“He who fails to prepare is preparing to be forgotten.” What preparations do you make when you visit a client or prospect? We are happy to assist you with practical tips.
For an existing client, assess sales and revenue data per product (group), per month or quarter. And compare that with last year. Consult annual reports, newsletters, press releases, and internet publications. Also, contacts in the relevant industry and customer organization often provide unpublished inside information.
Besides information about the history and the person you are visiting, there is a lot of other relevant information. Such as statements from the CEO or information about key customers and competitors. And what is the mission, vision, and strategy? How is the market situation, the main challenges for the company and for your contact person?
What do you want to achieve? And what are your secondary and side goals? But also, what result would your contact person want to get out of your visit? Define enough (sub)goals, so you always conclude with a positive result.
Through an email or another personal message, mention the (common) goal. What benefit does your client/contact person have? Also make a proposal for the agenda and the required time. This makes a professional impression on your client. And it shows your importance, care, and attention.
What real influence does the prospect have in the buying process? Are they a purchaser, decision-maker, influencer, user, or gatekeeper? What are the dominant buying motives and emotional needs? What is his/her attitude towards your company? And how do you use that knowledge to prevent delays in decisions?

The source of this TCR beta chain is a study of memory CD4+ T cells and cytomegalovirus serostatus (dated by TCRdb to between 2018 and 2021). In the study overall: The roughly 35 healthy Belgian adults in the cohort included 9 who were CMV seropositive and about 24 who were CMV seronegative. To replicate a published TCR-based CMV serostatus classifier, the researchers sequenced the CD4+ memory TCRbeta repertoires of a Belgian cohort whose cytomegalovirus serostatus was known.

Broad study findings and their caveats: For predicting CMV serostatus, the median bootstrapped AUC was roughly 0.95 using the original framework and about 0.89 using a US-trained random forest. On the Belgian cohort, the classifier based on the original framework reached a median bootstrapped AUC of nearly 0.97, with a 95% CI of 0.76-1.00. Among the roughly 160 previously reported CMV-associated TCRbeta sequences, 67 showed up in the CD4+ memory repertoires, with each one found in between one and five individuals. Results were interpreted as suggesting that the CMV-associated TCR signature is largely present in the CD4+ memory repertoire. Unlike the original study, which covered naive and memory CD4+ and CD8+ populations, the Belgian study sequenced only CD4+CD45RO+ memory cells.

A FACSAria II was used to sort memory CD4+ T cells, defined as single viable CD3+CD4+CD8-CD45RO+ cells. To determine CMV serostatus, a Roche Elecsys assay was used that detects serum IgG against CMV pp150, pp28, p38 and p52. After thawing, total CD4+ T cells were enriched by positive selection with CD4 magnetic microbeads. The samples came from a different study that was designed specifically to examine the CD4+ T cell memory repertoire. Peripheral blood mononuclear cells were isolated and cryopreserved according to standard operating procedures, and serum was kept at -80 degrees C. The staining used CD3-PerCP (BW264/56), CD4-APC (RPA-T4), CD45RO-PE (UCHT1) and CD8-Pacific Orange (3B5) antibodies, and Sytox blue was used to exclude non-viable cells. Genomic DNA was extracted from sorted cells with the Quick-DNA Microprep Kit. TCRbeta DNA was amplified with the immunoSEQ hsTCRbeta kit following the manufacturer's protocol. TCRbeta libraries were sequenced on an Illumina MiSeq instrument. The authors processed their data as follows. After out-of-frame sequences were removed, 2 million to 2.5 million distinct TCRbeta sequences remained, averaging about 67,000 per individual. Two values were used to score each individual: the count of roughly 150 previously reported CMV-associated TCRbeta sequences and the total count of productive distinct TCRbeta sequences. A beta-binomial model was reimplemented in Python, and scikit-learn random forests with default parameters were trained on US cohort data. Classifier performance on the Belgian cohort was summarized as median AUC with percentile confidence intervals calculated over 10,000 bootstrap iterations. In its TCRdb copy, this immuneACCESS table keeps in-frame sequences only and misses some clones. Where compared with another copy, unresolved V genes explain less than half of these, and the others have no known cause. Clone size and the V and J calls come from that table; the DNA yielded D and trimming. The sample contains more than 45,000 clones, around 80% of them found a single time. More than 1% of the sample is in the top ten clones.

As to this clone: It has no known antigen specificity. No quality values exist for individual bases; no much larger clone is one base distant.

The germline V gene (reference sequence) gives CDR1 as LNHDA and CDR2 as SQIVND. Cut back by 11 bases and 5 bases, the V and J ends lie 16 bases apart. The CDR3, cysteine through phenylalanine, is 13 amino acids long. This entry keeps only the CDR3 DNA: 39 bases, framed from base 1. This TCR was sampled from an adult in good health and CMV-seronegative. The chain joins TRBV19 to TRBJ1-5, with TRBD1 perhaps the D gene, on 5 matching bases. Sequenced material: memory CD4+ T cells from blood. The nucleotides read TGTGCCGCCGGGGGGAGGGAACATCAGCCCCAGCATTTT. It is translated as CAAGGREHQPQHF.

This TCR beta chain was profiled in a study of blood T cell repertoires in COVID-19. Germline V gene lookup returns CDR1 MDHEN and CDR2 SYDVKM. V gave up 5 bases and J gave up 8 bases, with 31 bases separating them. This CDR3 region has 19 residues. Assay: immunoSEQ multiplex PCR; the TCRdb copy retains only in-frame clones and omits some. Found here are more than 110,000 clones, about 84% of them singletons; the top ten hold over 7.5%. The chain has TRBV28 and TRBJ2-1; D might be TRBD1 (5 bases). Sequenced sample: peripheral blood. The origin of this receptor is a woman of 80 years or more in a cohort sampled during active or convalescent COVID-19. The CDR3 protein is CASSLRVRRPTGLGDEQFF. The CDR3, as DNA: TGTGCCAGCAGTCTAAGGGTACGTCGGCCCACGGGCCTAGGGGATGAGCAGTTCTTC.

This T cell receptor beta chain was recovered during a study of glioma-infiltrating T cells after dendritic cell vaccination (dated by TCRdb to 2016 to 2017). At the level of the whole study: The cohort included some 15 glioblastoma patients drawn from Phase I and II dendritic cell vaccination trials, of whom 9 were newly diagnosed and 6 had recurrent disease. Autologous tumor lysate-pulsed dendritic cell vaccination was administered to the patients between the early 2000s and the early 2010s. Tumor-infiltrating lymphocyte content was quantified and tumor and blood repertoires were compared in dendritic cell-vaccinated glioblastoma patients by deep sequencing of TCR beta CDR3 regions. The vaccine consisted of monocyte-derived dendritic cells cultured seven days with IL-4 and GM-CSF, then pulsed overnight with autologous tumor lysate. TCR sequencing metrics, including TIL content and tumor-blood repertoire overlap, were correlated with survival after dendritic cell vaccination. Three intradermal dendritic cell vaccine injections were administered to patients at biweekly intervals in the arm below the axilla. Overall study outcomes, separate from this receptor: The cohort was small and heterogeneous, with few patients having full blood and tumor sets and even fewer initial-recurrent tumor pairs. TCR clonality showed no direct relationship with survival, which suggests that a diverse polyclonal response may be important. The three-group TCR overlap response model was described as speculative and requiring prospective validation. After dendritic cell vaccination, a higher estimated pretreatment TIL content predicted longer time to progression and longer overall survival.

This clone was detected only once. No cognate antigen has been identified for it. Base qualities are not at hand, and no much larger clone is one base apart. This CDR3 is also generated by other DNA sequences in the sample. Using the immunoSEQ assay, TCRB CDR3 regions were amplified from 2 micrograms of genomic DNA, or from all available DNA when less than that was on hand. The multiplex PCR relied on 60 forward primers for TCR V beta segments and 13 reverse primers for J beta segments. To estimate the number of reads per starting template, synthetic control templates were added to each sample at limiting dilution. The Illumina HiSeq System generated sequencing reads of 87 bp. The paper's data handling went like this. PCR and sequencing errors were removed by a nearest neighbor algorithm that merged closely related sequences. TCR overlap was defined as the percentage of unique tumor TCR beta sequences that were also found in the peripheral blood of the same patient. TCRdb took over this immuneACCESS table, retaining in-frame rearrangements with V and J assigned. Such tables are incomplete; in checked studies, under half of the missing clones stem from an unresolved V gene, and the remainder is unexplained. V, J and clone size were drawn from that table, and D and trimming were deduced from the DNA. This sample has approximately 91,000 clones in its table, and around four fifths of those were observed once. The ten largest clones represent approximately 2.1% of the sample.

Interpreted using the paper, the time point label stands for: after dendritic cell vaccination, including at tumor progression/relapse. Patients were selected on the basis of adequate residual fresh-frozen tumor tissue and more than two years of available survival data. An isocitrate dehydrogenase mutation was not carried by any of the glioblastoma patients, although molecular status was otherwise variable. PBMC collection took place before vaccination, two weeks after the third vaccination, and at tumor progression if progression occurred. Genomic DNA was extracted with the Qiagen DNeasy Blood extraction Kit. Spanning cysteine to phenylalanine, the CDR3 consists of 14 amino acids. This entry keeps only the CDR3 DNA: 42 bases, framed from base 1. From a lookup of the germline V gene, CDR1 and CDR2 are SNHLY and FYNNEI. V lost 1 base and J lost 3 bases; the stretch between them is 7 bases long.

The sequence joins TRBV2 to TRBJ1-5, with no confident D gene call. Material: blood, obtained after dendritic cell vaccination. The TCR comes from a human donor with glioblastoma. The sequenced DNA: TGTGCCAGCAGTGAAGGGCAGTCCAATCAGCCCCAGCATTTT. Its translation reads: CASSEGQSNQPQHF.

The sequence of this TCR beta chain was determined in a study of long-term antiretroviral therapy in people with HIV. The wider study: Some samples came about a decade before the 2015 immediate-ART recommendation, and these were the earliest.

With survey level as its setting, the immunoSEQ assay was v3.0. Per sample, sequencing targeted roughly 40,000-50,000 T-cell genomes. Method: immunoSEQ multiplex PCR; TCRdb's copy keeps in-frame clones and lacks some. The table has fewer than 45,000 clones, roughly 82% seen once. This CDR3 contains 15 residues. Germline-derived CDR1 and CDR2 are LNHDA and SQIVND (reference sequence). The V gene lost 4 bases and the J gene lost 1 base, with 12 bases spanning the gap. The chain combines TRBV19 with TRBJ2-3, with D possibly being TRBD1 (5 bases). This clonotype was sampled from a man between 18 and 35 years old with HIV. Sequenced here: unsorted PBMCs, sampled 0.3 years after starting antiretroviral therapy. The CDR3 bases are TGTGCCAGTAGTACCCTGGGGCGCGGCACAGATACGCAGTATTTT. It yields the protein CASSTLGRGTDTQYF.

What are the characteristics of your company, product(s), and/or service(s)? And on the other hand, what are the possible benefits for the customer. What are the USPs? In your conversation, mention only the arguments important to the client.
For example, with demos or (independent) studies. Bring brochures, samples, and case studies. Give your customer maximum certainty about the correctness and reliability. Provide references that the customer/prospect can approach or even visit.
You might not be able to satisfactorily answer all of the client's questions or make all decisions. Especially when meeting several people, it is wise to bring colleagues. Such as your manager, director, or specialists (logistics, technology, finance, marketing & communication, etc.).
Here, personal, interpersonal contact is more important than the content question (such as any additions to the agenda, which topics they definitely want to hear/discuss, and which definitely not). This makes making contact during the visit much easier.
Want more information on how the 4-dimensional selling training fits your company? Our sales trainers explain during this training how to increase the sales results of your organization.
By: Michel van Hesse
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